PC maker Shuttle has expanded its presence in the open source world with the release of a new nettop running the Linux operating system.
The X270V runs openSUSE 11 and is a complete system based on Shuttle's Barebone X27D platform. The small black box houses a dual-core Intel Atom 330 CPU running at 1.6GHz, and up to 2GB of DDR2 memory.
"The resource-saving requirements of Linux are ideal for nettops," said Tom Seiffert, head of marketing and PR at Shuttle.
The casing has enough space for a slim-line DVD drive and a single SATA hard drive, and its sleek appearance would make it suitable as a basic and affordable media unit in the home, or a desktop unit for office workers.
There does not appear to be any built in Wi-Fi support, but the X270V boasts the usual array of connection options, including Gigabit LAN, six-channel audio, six USB ports, and VGA and DVI-out.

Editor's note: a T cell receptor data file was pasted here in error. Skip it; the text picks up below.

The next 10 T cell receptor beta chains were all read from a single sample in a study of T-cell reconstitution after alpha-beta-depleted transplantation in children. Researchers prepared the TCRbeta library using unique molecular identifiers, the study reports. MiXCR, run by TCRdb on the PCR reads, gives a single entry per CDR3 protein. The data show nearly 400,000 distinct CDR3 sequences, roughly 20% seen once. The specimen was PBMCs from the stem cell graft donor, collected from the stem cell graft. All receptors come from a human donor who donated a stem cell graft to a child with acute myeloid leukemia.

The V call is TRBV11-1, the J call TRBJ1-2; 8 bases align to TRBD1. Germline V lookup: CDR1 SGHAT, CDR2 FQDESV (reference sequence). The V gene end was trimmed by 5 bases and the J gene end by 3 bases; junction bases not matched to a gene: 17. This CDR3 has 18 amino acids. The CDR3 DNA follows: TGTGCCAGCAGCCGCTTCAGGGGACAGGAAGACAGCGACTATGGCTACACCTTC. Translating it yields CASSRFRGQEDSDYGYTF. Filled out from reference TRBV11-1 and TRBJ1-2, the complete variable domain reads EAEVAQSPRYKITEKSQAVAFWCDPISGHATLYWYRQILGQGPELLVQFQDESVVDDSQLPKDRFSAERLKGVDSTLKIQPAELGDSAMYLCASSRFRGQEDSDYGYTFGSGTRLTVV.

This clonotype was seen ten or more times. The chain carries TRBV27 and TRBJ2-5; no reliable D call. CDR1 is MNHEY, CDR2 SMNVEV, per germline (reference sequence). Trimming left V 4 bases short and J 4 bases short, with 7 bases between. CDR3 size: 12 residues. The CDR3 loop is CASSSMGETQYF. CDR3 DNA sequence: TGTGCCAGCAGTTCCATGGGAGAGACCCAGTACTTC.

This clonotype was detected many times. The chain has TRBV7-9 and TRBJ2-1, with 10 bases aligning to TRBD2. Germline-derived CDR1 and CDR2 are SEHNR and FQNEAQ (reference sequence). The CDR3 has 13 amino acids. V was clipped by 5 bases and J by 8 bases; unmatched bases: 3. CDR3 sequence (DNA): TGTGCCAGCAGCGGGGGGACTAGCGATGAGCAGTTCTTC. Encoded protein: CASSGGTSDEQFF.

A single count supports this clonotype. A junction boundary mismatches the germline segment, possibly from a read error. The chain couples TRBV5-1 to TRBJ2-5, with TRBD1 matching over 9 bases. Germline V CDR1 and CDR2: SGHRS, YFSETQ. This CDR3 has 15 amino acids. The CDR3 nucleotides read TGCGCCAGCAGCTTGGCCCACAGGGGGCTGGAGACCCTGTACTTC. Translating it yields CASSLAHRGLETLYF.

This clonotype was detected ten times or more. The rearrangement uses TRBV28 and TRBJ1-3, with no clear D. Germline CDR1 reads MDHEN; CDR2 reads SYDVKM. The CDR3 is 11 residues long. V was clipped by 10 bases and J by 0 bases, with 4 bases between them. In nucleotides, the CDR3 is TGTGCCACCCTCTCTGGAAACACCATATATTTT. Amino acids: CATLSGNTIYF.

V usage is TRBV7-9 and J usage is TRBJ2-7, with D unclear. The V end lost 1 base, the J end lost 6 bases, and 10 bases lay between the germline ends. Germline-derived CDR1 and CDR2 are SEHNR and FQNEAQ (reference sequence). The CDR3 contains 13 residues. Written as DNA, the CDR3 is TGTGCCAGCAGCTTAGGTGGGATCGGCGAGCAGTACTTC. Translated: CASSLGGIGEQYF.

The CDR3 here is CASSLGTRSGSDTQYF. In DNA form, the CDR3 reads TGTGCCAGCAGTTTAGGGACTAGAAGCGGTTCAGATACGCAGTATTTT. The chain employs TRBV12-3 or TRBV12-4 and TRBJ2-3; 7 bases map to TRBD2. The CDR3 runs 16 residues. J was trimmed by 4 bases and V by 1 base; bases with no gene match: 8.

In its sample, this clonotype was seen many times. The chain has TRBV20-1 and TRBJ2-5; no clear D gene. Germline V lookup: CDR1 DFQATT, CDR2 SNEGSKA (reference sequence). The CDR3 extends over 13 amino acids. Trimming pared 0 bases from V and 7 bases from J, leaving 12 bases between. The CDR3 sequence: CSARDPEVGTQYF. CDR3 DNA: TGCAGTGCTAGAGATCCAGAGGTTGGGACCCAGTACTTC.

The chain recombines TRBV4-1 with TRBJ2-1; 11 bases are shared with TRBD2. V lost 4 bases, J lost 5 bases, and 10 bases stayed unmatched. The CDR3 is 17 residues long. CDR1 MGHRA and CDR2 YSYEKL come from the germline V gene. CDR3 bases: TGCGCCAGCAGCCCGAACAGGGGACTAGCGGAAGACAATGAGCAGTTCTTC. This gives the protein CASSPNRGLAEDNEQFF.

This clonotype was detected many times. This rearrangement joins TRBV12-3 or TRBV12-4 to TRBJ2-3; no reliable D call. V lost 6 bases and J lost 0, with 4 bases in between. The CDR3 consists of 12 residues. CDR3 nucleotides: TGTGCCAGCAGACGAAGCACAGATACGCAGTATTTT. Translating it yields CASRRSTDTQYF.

Cheap and lightweight netbooks and nettops have proliferated in recent months, but the adoption of Linux on these systems has tapered off as the majority of users opt to sacrifice some performance for the familiarity of Windows.
Prices for the Shuttle X270V start at around €299 (£263) excluding VAT depending on configuration.
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